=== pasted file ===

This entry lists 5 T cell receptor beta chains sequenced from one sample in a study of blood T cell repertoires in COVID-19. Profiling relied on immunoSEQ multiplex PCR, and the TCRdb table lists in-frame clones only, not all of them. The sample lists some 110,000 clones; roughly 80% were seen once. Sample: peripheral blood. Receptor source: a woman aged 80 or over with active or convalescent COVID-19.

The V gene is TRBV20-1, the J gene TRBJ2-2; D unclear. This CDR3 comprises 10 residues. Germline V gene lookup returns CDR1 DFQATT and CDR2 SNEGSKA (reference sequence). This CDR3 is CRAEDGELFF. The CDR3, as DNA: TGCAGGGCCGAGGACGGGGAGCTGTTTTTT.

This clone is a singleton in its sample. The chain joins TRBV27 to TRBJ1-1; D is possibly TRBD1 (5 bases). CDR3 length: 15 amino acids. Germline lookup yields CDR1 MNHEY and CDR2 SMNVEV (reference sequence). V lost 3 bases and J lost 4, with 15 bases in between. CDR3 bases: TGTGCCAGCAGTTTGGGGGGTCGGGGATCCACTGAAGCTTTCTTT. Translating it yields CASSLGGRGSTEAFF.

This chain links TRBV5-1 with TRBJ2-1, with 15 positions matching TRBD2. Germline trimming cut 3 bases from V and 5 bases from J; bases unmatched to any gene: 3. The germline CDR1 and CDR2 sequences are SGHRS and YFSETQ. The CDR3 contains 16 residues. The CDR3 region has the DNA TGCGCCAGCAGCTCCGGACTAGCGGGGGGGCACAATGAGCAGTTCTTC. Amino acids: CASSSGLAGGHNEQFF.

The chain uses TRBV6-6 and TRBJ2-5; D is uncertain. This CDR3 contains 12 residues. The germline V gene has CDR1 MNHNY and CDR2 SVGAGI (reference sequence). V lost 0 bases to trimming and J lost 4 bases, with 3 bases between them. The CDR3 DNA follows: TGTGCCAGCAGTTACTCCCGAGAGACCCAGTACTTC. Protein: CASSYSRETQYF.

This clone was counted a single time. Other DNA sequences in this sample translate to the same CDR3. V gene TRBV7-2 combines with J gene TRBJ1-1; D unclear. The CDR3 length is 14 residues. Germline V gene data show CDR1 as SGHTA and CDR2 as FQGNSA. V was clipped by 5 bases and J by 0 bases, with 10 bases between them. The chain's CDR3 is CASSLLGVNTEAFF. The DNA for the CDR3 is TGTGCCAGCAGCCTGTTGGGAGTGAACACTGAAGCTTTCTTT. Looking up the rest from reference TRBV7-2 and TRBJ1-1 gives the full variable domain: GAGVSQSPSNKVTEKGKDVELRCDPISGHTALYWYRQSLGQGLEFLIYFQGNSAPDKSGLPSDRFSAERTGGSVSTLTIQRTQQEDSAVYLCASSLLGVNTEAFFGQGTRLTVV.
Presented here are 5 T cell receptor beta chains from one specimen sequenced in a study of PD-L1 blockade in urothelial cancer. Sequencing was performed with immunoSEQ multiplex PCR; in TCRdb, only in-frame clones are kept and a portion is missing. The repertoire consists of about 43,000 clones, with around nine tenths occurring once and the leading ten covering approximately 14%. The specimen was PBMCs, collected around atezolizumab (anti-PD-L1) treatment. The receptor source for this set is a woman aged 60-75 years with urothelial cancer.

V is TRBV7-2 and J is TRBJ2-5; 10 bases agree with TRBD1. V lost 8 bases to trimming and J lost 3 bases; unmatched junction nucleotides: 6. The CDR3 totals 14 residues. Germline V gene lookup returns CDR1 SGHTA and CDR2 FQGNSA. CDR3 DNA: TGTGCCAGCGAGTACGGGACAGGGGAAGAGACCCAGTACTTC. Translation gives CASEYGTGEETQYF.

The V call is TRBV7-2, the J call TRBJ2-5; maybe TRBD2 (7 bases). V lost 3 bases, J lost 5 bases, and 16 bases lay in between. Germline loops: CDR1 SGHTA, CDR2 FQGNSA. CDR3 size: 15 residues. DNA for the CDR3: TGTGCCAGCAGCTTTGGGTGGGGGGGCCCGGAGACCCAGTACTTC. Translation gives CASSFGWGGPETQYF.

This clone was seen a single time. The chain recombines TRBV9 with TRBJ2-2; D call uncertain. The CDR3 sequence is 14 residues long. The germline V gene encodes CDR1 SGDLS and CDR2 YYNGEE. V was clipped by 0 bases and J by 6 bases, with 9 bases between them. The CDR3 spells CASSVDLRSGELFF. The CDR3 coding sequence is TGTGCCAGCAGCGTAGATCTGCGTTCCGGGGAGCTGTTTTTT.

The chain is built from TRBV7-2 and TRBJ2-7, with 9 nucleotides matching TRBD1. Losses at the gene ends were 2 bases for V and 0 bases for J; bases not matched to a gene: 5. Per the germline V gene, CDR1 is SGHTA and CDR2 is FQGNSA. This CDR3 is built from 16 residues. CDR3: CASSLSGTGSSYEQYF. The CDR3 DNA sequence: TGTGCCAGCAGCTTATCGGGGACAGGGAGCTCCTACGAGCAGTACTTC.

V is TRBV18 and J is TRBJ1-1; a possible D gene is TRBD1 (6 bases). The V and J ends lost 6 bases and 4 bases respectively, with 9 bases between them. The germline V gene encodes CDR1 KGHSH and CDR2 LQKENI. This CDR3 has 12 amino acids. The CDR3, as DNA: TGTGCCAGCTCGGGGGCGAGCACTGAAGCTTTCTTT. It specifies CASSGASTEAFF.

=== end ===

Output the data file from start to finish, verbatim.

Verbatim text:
This entry lists 5 T cell receptor beta chains sequenced from one sample in a study of blood T cell repertoires in COVID-19. Profiling relied on immunoSEQ multiplex PCR, and the TCRdb table lists in-frame clones only, not all of them. The sample lists some 110,000 clones; roughly 80% were seen once. Sample: peripheral blood. Receptor source: a woman aged 80 or over with active or convalescent COVID-19.

The V gene is TRBV20-1, the J gene TRBJ2-2; D unclear. This CDR3 comprises 10 residues. Germline V gene lookup returns CDR1 DFQATT and CDR2 SNEGSKA (reference sequence). This CDR3 is CRAEDGELFF. The CDR3, as DNA: TGCAGGGCCGAGGACGGGGAGCTGTTTTTT.

This clone is a singleton in its sample. The chain joins TRBV27 to TRBJ1-1; D is possibly TRBD1 (5 bases). CDR3 length: 15 amino acids. Germline lookup yields CDR1 MNHEY and CDR2 SMNVEV (reference sequence). V lost 3 bases and J lost 4, with 15 bases in between. CDR3 bases: TGTGCCAGCAGTTTGGGGGGTCGGGGATCCACTGAAGCTTTCTTT. Translating it yields CASSLGGRGSTEAFF.

This chain links TRBV5-1 with TRBJ2-1, with 15 positions matching TRBD2. Germline trimming cut 3 bases from V and 5 bases from J; bases unmatched to any gene: 3. The germline CDR1 and CDR2 sequences are SGHRS and YFSETQ. The CDR3 contains 16 residues. The CDR3 region has the DNA TGCGCCAGCAGCTCCGGACTAGCGGGGGGGCACAATGAGCAGTTCTTC. Amino acids: CASSSGLAGGHNEQFF.

The chain uses TRBV6-6 and TRBJ2-5; D is uncertain. This CDR3 contains 12 residues. The germline V gene has CDR1 MNHNY and CDR2 SVGAGI (reference sequence). V lost 0 bases to trimming and J lost 4 bases, with 3 bases between them. The CDR3 DNA follows: TGTGCCAGCAGTTACTCCCGAGAGACCCAGTACTTC. Protein: CASSYSRETQYF.

This clone was counted a single time. Other DNA sequences in this sample translate to the same CDR3. V gene TRBV7-2 combines with J gene TRBJ1-1; D unclear. The CDR3 length is 14 residues. Germline V gene data show CDR1 as SGHTA and CDR2 as FQGNSA. V was clipped by 5 bases and J by 0 bases, with 10 bases between them. The chain's CDR3 is CASSLLGVNTEAFF. The DNA for the CDR3 is TGTGCCAGCAGCCTGTTGGGAGTGAACACTGAAGCTTTCTTT. Looking up the rest from reference TRBV7-2 and TRBJ1-1 gives the full variable domain: GAGVSQSPSNKVTEKGKDVELRCDPISGHTALYWYRQSLGQGLEFLIYFQGNSAPDKSGLPSDRFSAERTGGSVSTLTIQRTQQEDSAVYLCASSLLGVNTEAFFGQGTRLTVV.
Presented here are 5 T cell receptor beta chains from one specimen sequenced in a study of PD-L1 blockade in urothelial cancer. Sequencing was performed with immunoSEQ multiplex PCR; in TCRdb, only in-frame clones are kept and a portion is missing. The repertoire consists of about 43,000 clones, with around nine tenths occurring once and the leading ten covering approximately 14%. The specimen was PBMCs, collected around atezolizumab (anti-PD-L1) treatment. The receptor source for this set is a woman aged 60-75 years with urothelial cancer.

V is TRBV7-2 and J is TRBJ2-5; 10 bases agree with TRBD1. V lost 8 bases to trimming and J lost 3 bases; unmatched junction nucleotides: 6. The CDR3 totals 14 residues. Germline V gene lookup returns CDR1 SGHTA and CDR2 FQGNSA. CDR3 DNA: TGTGCCAGCGAGTACGGGACAGGGGAAGAGACCCAGTACTTC. Translation gives CASEYGTGEETQYF.

The V call is TRBV7-2, the J call TRBJ2-5; maybe TRBD2 (7 bases). V lost 3 bases, J lost 5 bases, and 16 bases lay in between. Germline loops: CDR1 SGHTA, CDR2 FQGNSA. CDR3 size: 15 residues. DNA for the CDR3: TGTGCCAGCAGCTTTGGGTGGGGGGGCCCGGAGACCCAGTACTTC. Translation gives CASSFGWGGPETQYF.

This clone was seen a single time. The chain recombines TRBV9 with TRBJ2-2; D call uncertain. The CDR3 sequence is 14 residues long. The germline V gene encodes CDR1 SGDLS and CDR2 YYNGEE. V was clipped by 0 bases and J by 6 bases, with 9 bases between them. The CDR3 spells CASSVDLRSGELFF. The CDR3 coding sequence is TGTGCCAGCAGCGTAGATCTGCGTTCCGGGGAGCTGTTTTTT.

The chain is built from TRBV7-2 and TRBJ2-7, with 9 nucleotides matching TRBD1. Losses at the gene ends were 2 bases for V and 0 bases for J; bases not matched to a gene: 5. Per the germline V gene, CDR1 is SGHTA and CDR2 is FQGNSA. This CDR3 is built from 16 residues. CDR3: CASSLSGTGSSYEQYF. The CDR3 DNA sequence: TGTGCCAGCAGCTTATCGGGGACAGGGAGCTCCTACGAGCAGTACTTC.

V is TRBV18 and J is TRBJ1-1; a possible D gene is TRBD1 (6 bases). The V and J ends lost 6 bases and 4 bases respectively, with 9 bases between them. The germline V gene encodes CDR1 KGHSH and CDR2 LQKENI. This CDR3 has 12 amino acids. The CDR3, as DNA: TGTGCCAGCTCGGGGGCGAGCACTGAAGCTTTCTTT. It specifies CASSGASTEAFF.